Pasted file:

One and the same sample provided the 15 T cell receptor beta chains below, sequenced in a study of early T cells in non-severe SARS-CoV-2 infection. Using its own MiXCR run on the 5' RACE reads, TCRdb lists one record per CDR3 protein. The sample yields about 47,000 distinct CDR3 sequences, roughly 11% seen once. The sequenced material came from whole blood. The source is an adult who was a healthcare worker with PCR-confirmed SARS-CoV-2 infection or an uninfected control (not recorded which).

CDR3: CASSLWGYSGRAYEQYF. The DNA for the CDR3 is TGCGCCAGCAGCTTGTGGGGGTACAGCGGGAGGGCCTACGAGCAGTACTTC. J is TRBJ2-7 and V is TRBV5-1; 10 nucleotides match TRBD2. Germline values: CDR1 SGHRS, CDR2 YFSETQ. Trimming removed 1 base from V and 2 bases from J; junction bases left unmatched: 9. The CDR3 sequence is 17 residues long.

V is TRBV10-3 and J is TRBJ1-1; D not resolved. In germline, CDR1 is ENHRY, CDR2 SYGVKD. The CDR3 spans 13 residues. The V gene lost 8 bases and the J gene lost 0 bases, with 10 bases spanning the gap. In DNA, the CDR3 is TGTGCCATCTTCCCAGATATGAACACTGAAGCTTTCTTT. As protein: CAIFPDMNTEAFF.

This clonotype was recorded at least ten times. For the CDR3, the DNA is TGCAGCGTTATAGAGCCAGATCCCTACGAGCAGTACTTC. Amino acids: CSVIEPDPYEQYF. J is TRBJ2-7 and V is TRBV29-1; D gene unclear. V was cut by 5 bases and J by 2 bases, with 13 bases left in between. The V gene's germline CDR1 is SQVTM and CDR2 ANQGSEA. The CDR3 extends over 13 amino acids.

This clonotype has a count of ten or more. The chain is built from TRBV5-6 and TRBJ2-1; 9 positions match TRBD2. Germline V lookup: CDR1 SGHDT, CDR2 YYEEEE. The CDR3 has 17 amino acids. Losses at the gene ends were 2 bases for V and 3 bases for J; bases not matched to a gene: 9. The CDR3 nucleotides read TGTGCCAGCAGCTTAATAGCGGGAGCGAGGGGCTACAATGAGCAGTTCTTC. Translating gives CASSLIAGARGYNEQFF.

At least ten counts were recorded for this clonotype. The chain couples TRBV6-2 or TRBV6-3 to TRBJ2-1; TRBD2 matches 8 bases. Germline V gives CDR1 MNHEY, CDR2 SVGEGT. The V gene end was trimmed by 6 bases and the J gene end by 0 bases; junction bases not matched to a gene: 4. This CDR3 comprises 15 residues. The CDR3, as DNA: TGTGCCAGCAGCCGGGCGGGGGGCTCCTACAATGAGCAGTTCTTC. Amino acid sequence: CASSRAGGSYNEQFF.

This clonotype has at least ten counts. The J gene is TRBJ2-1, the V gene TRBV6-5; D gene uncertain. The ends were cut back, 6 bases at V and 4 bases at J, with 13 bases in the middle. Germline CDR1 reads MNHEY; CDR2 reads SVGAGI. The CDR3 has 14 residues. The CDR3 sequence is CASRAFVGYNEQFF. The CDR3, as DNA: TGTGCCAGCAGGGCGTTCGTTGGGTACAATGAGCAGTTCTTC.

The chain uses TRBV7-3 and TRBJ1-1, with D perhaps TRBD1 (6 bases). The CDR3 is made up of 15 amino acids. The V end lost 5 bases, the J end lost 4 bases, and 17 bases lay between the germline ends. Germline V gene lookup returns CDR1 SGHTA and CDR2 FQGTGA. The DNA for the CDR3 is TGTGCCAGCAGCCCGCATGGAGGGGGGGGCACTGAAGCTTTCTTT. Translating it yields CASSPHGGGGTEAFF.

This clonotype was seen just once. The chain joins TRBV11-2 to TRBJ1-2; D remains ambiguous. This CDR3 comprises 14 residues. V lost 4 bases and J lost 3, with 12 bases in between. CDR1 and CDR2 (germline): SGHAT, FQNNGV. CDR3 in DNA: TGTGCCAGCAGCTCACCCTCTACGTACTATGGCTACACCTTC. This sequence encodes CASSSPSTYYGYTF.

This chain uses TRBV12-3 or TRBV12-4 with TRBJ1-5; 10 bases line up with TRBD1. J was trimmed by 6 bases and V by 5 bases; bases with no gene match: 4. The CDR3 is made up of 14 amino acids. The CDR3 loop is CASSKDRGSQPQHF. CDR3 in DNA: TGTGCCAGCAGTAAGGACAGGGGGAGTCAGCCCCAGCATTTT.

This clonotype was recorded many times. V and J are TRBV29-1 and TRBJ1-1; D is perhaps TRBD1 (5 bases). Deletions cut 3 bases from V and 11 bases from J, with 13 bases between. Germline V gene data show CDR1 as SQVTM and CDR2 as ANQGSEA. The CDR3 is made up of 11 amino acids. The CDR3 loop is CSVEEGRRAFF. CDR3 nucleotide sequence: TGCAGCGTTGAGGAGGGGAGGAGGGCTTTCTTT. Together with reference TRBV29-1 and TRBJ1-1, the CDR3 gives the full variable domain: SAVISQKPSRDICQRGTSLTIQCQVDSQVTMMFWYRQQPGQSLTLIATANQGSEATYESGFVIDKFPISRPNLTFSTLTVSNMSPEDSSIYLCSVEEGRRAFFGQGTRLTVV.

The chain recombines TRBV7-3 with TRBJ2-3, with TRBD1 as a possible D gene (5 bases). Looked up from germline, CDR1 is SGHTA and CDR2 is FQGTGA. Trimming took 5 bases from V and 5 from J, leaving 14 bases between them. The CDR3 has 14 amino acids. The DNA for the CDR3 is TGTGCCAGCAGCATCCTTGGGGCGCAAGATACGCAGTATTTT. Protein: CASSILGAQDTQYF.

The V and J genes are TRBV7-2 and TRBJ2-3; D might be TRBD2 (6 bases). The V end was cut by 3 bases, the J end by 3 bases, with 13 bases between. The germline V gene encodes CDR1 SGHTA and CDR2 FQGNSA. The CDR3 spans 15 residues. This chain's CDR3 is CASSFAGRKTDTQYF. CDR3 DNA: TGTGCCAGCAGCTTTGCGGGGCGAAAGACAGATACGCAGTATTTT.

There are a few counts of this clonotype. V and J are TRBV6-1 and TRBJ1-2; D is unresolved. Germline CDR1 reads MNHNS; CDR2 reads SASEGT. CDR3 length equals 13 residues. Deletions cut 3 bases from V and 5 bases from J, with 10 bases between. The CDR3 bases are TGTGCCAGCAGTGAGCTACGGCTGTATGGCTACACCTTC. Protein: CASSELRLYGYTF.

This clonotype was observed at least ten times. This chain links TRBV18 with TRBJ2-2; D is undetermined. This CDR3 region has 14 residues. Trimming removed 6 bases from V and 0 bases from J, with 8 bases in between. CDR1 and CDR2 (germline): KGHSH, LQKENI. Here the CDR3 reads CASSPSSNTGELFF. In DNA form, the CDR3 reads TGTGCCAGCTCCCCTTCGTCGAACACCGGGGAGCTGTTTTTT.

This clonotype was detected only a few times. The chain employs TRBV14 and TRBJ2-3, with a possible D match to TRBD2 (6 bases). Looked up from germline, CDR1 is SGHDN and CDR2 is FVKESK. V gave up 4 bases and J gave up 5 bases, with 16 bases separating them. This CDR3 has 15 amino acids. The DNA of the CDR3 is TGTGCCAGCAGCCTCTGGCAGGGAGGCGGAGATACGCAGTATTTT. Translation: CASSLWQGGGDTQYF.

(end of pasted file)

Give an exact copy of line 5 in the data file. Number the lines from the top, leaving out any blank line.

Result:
This clonotype has a count of ten or more. The chain is built from TRBV5-6 and TRBJ2-1; 9 positions match TRBD2. Germline V lookup: CDR1 SGHDT, CDR2 YYEEEE. The CDR3 has 17 amino acids. Losses at the gene ends were 2 bases for V and 3 bases for J; bases not matched to a gene: 9. The CDR3 nucleotides read TGTGCCAGCAGCTTAATAGCGGGAGCGAGGGGCTACAATGAGCAGTTCTTC. Translating gives CASSLIAGARGYNEQFF.